Heritage Ridge residents voice concerns about distillery
Published 3:00 am Tuesday, January 9, 2018
Homeowners in the Heritage Ridge Subdivision are concerned about plans to locate a new distillery and restaurant on property adjacent to their neighborhood.
“While we understand our city government is busy recruiting industry to the area – and we appreciate that – we have concerns,” said Joe Bradley, president of the homeowners association.
Those concerns center on the city’s efforts to recruit Conecuh Ridge Distillery to Troy. The company, which bottles and sells Clyde May’s Whiskey, plans to build a new distillery, restaurant and tourist venue on nearly 75 acres adjacent to Orion and Braswell streets. The Troy City Council is considering authorization of the purchase of the land for $1.7 million and nearly $2 million in other potential incentives for the company, which has said it will create 50 jobs.
The city council will consider the creation of a Tourism Development District at their first February meeting to accommodate the distillery, among other potential future projects, and protect adjacent landowners by creating a zoning that won’t allow for typical industrial developments.
A majority of the neighborhood’s 64 homes are represented in the homeowners association, said Earl Ellis, developer and resident. “And there are probably another 45-plus houses in the adjacent areas,” he said.
And while Bradley stressed that the homeowners support the efforts to recruit the distillery, they question the wisdom of locating the industry in an area that adjoins the neighborhoods.
“We have several specific concerns,” he said. Those include the potential for increased traffic on Orion Road and Trojan Terrace; the possibility of both smell and noise associated with the distillery; the possibility of an air-borne fungus which was cited in an Ohio State University study of distillery impacts; and the unknown effect on property values.
“Let’s not discount the possibility of negative economic impact, which could be in the millions of dollars,” Bradley said. “There’s probably $30 million worth of homes near this area. If you have a 10 to 20 percent drop in property values, that’s a negative economic impact of $3 million to $6 million.”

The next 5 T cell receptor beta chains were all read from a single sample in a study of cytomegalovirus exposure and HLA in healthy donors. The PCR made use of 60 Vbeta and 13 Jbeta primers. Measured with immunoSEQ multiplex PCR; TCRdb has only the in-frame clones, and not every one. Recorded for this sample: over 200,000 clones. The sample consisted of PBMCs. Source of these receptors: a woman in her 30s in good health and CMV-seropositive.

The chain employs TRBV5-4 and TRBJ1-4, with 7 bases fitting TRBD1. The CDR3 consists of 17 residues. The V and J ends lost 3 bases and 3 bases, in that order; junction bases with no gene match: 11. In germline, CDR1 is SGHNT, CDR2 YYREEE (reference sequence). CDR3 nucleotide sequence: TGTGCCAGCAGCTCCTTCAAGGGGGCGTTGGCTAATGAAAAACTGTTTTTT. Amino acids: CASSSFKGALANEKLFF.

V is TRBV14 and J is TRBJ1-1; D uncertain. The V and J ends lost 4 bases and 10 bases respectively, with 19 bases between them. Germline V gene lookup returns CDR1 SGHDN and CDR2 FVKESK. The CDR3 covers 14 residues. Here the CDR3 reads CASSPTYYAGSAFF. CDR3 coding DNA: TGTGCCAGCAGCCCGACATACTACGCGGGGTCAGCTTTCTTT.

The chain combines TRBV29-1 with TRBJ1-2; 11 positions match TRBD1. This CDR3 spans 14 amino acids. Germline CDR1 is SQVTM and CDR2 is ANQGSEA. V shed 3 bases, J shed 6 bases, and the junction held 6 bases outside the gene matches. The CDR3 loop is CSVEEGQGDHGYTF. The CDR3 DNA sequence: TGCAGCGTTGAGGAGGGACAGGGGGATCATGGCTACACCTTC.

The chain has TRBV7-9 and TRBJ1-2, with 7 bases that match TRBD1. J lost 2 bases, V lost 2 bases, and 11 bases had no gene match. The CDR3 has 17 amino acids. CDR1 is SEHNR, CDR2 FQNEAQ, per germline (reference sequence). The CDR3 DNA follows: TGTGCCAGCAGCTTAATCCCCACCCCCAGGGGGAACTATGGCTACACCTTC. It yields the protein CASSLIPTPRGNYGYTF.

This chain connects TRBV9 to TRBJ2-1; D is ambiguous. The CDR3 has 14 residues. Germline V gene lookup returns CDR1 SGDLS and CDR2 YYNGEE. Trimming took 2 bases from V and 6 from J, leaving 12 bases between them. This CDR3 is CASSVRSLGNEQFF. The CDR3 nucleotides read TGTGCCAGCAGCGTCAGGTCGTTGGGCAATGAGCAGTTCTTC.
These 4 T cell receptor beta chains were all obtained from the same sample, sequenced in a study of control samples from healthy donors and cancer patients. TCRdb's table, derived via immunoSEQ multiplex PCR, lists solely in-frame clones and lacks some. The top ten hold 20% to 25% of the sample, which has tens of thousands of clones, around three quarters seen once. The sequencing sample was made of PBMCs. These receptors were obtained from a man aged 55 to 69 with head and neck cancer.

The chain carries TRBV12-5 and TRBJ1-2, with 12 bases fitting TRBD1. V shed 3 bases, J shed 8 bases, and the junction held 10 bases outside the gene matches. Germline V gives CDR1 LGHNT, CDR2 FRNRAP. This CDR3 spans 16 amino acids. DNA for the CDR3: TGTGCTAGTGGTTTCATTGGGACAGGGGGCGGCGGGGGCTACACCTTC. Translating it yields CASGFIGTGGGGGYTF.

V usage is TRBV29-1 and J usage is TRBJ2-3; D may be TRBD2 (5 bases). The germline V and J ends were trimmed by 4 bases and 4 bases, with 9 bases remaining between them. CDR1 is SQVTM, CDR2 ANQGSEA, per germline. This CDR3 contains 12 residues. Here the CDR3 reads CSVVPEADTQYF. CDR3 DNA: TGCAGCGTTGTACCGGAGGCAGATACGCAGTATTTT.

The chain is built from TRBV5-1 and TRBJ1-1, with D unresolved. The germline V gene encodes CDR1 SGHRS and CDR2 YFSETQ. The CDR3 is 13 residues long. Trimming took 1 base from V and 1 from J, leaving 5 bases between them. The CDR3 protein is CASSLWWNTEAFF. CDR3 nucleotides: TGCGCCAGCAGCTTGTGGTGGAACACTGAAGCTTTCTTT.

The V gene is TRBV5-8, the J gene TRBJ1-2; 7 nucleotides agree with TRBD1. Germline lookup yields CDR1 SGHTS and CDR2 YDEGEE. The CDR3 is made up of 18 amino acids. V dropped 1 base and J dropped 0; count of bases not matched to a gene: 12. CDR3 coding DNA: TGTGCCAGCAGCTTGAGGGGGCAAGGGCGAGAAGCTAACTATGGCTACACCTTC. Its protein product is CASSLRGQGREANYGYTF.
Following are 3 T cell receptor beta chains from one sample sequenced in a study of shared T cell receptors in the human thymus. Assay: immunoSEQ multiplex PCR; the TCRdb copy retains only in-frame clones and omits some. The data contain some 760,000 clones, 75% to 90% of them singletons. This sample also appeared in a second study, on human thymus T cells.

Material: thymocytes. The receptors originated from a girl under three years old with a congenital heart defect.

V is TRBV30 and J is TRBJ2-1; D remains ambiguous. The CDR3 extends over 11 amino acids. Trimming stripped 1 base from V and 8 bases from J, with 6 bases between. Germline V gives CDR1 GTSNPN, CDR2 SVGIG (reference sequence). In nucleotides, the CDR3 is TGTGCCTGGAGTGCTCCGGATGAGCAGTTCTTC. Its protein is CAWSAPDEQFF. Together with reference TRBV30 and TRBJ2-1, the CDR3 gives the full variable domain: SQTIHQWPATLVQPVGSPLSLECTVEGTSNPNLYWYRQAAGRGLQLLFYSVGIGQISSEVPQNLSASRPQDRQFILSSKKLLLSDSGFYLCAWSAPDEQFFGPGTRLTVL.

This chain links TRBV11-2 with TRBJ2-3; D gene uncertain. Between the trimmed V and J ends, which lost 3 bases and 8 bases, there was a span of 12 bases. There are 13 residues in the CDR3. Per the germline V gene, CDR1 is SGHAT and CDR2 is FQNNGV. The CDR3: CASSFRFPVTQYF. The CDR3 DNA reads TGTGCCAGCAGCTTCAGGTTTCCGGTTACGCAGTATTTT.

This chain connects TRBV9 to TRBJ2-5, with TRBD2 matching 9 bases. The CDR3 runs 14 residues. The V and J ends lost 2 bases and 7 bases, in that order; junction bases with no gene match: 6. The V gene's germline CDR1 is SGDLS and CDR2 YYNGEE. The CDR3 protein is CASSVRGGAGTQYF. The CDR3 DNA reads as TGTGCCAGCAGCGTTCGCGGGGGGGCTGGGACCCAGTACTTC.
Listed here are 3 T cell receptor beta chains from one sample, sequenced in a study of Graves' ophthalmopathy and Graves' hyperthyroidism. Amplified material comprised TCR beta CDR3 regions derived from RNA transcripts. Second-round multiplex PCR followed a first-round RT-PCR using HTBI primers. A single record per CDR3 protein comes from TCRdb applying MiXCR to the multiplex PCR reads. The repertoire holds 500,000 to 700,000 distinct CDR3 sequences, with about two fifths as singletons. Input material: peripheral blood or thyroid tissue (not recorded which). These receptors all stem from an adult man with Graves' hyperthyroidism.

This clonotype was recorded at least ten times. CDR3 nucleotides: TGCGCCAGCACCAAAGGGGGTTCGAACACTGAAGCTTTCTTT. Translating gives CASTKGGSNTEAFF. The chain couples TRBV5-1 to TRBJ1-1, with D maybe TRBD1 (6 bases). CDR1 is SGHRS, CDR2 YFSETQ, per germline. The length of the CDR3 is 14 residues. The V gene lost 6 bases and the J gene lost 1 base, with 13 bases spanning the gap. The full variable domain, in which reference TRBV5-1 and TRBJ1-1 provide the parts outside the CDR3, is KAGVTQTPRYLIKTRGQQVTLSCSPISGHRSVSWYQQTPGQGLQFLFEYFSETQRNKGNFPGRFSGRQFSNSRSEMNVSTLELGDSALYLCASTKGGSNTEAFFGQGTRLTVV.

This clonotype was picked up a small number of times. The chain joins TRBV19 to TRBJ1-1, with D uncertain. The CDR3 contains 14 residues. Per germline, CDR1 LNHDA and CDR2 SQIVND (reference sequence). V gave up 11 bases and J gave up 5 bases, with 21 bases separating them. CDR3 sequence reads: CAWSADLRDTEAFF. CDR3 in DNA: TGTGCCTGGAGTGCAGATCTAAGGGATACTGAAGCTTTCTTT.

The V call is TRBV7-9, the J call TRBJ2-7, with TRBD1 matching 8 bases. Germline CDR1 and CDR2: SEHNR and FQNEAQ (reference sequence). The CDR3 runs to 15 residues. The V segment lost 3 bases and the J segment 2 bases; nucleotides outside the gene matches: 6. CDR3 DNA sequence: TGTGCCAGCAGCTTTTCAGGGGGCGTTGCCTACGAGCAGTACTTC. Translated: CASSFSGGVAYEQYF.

Bradley said homeowners have expressed their concerns during previous council meetings and to elected officials. They plan to continue to address concerns as the proposal moves through the council’s approval process and during any hearings regarding rezoning of the property.
“We’re not trying to make this a personal issue,” he said. “We just thought the people of the community would like to know some of the things we have legitimate concerns about.”
Mayor Jason Reeves addressed some of the homeowners concerns when the council authorized him to complete the project agreement in September 2017.
Reeves said that traffic will come off of Trojan Terrace and trucks will not be going on Orion or Braswell street to access the site. He said the company is also going to limit deliveries to daytime to eliminate noise concerns. As for air quality and smell, Reeves said the air would be unaffected and the smell would be limited to being inside the structure with the vats, where yeast could be smelled.
Reeeves said aesthetics are as important to the company as they are to the residents.
“The company chose this particular site because of the natural beauty with the river and the pond there and all the trees,” Reeves said. There will be a 150-foot buffer from the streets and most of the distillery will be under the crest of the hill. This won’t be concrete and metal either; the distillery will look like a barn-type structure and another building will look like a cabin.”
The Alabama Department of Transportation is expected to contribute another $1.2 million to the project to build a public access road to the site.